Durbin and Harkin among lawmakers pushing for strict rules on e-cigarettes
WASHINGTON (CNN) — Redeploying a major argument from the battle over traditional cigarettes, a dozen Democratic members of Congress released a report on Monday concluding that electronic cigarettes “aggressively (promote) their products by using techniques and venues that appeal to youth” and should be strictly regulated like the non-electronic versions.
“E-cigarette manufactures don’t have to play by the same rules (as traditional cigarette makers),” said Rep. Henry Waxman, D-California, one of the leaders behind the investigation.
“E-cigarette makers are free to sponsor youth-oriented events and produce flavors that appeal to kids. And that is exactly what’s happening,” Waxman told reporters on a conference call.
Currently, e-cigarette companies face no federal limits on how they can advertise or market their products. Twenty-eight states restrict the age of purchase for e-cigarettes and a few companies have self-imposed limits, but otherwise the marketplace is wide open.
With this report, the 12 Democrats involved are trying to build pressure on the Food & Drug Administration to “deem” that e-cigarettes be regulated like conventional smokes and therefore face the same strict limits on advertising and sales.
To make the case for tougher regulation, the Congressional report listed several e-cigarette marketing approaches:
Companies offer dozens of sweet flavored e-cigarettes, including tastes like “Iced Berry” and “Peachy Keen,” which the lawmakers say appeal to children.
Celebrities who appeal to young people, including singer Chris Brown and actor Robert Pattison, have been paid to be seen with the devices.
E-cigarette makers have either sponsored or given away their product at hundreds of kid-friendly events, including baseball games and one day at a Six Flags amusement park. Though, scanning the list, the majority of events cited in the report seemed to be at bars, large concerts and music festivals, which may be geared toward adults.
The evidence was enough for the lawmakers.
“(This report) makes it clear the e-cigarette companies… have made a determined effort… to lure children into this nicotine addiction,” said Sen. Dick Durbin, D-Illinois, the other leading sponsor of the report.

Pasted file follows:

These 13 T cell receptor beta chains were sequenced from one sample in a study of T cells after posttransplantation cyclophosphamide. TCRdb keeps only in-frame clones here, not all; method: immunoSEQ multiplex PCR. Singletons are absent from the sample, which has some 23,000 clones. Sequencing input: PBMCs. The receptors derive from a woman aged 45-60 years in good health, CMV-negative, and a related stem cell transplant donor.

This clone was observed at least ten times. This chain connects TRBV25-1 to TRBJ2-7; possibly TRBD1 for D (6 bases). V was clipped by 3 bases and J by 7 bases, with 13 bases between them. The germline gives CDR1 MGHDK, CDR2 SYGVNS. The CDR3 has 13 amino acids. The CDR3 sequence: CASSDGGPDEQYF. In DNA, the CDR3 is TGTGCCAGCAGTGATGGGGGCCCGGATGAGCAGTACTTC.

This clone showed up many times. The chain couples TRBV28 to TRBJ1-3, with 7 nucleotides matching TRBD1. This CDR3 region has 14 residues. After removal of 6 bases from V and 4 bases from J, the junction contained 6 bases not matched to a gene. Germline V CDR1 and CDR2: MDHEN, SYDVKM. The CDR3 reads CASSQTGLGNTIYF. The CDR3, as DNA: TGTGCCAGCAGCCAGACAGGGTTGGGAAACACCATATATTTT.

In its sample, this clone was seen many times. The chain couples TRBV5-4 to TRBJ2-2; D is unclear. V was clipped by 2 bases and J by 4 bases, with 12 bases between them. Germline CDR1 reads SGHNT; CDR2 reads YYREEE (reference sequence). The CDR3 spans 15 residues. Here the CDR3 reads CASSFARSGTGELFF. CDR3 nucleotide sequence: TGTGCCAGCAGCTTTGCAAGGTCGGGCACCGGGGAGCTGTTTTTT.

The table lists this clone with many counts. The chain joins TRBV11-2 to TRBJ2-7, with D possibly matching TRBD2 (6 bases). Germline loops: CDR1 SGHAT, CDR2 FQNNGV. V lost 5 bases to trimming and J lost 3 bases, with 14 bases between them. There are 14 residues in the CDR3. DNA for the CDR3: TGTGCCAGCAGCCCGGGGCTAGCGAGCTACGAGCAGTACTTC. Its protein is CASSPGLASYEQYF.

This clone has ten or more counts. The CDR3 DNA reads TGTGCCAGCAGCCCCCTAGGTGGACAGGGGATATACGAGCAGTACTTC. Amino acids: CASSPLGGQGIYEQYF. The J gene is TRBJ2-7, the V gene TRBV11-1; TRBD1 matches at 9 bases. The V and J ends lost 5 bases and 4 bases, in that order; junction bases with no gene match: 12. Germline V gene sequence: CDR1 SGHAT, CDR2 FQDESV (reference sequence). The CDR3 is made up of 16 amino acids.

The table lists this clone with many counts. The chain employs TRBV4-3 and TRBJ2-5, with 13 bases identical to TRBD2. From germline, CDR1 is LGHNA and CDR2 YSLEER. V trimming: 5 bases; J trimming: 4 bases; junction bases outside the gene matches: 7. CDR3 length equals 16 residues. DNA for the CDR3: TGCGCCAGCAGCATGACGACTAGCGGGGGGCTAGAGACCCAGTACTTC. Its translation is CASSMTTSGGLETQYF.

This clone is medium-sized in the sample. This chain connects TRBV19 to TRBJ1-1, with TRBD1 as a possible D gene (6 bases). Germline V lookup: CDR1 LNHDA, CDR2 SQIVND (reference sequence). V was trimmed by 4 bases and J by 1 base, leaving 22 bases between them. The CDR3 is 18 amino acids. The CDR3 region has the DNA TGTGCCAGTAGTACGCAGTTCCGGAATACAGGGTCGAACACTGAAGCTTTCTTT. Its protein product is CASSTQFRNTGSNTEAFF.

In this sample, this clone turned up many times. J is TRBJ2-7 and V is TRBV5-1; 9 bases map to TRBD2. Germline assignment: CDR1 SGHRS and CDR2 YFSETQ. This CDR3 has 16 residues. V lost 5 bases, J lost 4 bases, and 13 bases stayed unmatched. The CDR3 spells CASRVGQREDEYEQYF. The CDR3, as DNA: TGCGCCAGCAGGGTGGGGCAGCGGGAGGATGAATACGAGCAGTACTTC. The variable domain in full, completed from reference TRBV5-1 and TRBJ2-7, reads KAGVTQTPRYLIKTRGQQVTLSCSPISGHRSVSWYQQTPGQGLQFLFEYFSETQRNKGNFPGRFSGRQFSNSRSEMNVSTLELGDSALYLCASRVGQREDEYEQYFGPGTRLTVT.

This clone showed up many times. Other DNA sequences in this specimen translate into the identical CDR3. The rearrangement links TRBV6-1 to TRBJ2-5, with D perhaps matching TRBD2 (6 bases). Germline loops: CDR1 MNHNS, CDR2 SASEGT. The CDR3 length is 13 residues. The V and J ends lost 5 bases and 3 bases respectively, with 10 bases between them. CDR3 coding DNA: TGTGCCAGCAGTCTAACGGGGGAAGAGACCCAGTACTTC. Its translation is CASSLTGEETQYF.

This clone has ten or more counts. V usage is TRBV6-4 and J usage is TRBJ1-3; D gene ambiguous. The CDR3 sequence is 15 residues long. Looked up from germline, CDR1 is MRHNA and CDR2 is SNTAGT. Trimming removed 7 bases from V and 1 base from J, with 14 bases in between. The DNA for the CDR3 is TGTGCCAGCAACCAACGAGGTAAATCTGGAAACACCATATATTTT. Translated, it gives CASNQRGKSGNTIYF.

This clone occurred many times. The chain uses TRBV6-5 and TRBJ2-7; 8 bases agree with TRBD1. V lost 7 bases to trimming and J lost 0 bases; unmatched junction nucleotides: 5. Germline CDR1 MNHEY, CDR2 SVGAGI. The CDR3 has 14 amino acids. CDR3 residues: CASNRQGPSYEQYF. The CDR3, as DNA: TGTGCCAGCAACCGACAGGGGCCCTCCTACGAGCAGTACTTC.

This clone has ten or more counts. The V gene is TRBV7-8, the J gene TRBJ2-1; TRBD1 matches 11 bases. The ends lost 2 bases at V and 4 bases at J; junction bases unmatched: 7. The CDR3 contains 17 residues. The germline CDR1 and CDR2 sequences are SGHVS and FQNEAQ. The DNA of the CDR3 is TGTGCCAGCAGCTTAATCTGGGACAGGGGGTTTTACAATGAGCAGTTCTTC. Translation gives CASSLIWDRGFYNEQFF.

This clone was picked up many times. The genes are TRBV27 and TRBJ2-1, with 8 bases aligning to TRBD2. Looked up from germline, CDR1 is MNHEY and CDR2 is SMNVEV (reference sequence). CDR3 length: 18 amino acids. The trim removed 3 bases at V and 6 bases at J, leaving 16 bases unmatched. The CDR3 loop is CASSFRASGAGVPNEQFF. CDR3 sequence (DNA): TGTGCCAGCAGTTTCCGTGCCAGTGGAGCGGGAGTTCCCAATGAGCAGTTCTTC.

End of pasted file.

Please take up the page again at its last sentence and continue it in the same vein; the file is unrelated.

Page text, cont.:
“It’s time for the FDA to step up.”
Durbin also cited statistics from the Centers for Disease Control showing a rise in e-cigarette use, from 4.7% of all high school students in 2012 to 10% in 2013.
In a sign of how the landscape has changed, some in the e-cigarette industry agree.
“We agree with a number of the reports regulations,” said David Sylvia, spokesman for Altria, which owns Philip Morris and sells the MarkTen e-cigarette, “including the FDA asserting regulatory authority over these products and all other tobacco products not yet regulated by the agency.”
Sylvia stresses that the company wants an age limit on e-cigarette sales and does not advertise on TV now.
While company wants the FDA to regulate its product, it differs on the scope of the new rules, arguing that e-cigarettes should not fall under the same rules as traditional smokes.
“It’s important that they consider e-cigarettes as e-cigarettes, not just take the regulations for convention cigarettes and put them on top of it,” Sylvia said.
The e-cigarette regulation question comes in the midst of an open debate over whether the products help smokers move away from traditional cigarettes, which contain different combinations of chemicals, or if the electronic devices encourage nicotine addiction and are a gateway to other cigarettes.
Research on the devices so far has been limited.
It is not clear when the FDA will announce a decision on e-cigarette regulation.
The 12 Democrats backing Monday’s report were Durbin, Waxman, Sen. Richard Blumenthal of Connecticut, Sen. Barbara Boxer of California, Sen. Sherrod Brown of Ohio, Sen. Tom Harkin of Iowa, Sen. Heidi Heitkamp of North Dakota, Sen. Ed Markey of Massachusetts, Sen. Jeff Merkley of Oregon, Rep. Frank Pallone of New Jersey, Sen. Jack Reed of Rhode Island and Sen. John Rockefeller of West Virginia.